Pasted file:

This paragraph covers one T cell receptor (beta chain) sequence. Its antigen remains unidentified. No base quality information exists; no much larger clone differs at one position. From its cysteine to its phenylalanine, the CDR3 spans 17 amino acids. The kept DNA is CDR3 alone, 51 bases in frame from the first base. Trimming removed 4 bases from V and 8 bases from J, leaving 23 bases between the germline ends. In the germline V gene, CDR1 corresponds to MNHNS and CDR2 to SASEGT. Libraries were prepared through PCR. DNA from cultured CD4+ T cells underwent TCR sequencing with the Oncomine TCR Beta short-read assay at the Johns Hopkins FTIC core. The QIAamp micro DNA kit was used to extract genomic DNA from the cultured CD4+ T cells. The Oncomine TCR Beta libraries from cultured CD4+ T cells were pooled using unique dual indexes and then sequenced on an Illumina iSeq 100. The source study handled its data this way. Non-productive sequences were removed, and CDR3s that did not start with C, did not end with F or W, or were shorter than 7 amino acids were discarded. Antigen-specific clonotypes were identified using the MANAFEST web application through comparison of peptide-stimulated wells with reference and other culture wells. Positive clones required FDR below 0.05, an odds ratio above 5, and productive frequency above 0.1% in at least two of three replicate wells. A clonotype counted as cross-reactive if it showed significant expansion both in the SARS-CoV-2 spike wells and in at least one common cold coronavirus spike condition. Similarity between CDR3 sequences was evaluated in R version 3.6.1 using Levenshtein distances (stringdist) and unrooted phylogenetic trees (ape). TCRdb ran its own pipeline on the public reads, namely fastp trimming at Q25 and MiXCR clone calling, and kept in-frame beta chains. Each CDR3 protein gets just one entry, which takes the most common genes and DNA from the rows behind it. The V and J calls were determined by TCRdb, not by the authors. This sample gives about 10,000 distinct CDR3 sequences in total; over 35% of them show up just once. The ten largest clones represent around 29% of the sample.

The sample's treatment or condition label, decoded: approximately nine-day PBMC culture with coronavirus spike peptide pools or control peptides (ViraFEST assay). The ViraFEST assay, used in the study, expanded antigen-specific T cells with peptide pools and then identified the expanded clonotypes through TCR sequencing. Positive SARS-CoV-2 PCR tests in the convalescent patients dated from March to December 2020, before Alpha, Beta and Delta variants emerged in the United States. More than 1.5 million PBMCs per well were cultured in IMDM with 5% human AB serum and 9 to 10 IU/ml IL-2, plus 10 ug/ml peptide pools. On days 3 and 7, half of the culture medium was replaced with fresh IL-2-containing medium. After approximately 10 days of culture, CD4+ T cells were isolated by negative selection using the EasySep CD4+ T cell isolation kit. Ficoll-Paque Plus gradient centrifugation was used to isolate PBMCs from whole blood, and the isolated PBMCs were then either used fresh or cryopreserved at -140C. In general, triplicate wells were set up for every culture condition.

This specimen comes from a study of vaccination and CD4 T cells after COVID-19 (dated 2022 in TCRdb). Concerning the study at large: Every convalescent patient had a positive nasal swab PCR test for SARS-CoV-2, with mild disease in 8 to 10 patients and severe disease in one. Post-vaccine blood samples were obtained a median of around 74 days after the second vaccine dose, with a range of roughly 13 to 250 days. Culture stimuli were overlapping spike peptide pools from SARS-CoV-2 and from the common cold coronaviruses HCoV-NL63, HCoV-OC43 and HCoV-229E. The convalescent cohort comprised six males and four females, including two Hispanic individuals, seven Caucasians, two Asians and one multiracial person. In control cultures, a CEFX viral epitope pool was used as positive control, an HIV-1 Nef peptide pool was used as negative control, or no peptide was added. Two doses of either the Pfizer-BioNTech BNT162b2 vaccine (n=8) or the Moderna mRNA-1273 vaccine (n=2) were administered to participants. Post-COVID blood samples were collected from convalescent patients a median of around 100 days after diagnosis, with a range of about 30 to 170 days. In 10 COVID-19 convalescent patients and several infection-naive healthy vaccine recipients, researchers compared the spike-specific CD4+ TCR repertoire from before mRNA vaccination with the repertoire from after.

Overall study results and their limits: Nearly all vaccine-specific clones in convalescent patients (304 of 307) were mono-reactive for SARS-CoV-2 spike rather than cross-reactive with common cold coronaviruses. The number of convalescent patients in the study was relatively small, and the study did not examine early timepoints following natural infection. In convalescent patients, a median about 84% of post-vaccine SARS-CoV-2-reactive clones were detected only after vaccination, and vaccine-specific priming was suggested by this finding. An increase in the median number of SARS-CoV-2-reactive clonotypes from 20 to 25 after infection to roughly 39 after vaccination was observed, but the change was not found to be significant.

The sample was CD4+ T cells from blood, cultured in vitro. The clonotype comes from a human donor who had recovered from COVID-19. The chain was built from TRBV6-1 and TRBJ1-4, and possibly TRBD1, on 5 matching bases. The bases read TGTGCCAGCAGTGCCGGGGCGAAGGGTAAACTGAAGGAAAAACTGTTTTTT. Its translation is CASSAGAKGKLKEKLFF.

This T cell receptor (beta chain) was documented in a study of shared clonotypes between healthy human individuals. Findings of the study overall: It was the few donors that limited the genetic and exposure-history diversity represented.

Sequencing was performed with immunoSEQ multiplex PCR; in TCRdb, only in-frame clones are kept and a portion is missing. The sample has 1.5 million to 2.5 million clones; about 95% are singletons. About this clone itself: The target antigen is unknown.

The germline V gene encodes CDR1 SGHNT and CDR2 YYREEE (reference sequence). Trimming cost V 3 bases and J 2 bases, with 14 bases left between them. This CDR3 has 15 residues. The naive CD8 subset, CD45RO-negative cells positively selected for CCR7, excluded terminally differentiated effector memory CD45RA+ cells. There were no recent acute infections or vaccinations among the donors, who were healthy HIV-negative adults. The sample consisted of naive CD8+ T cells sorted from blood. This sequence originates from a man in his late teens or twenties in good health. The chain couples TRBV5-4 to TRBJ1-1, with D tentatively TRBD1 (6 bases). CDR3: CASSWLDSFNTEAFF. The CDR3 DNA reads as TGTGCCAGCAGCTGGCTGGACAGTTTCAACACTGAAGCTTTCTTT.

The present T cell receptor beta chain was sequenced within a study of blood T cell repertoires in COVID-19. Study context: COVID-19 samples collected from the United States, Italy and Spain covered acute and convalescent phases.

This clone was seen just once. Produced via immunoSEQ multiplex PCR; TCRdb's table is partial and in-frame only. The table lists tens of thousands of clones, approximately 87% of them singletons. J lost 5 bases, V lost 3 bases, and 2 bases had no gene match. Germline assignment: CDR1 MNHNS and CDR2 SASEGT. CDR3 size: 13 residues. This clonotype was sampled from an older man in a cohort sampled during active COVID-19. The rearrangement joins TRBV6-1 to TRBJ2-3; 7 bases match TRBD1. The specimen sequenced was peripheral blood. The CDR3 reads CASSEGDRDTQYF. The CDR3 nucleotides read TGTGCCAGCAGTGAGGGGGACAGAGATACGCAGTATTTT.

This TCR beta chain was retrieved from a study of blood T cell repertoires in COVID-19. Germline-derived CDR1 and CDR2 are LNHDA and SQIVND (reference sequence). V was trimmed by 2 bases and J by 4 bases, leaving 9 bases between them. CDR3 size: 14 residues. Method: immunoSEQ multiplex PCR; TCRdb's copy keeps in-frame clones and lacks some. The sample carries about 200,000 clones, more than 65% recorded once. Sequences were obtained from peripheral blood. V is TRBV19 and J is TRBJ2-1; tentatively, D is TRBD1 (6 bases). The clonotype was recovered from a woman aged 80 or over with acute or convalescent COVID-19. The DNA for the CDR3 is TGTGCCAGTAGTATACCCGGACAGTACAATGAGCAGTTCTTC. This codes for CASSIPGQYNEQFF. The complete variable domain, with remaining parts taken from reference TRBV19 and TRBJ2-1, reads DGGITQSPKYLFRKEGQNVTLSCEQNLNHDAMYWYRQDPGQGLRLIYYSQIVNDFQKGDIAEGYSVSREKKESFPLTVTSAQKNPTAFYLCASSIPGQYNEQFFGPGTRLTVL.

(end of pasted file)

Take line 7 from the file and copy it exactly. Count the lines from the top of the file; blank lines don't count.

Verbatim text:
Sequencing was performed with immunoSEQ multiplex PCR; in TCRdb, only in-frame clones are kept and a portion is missing. The sample has 1.5 million to 2.5 million clones; about 95% are singletons. About this clone itself: The target antigen is unknown.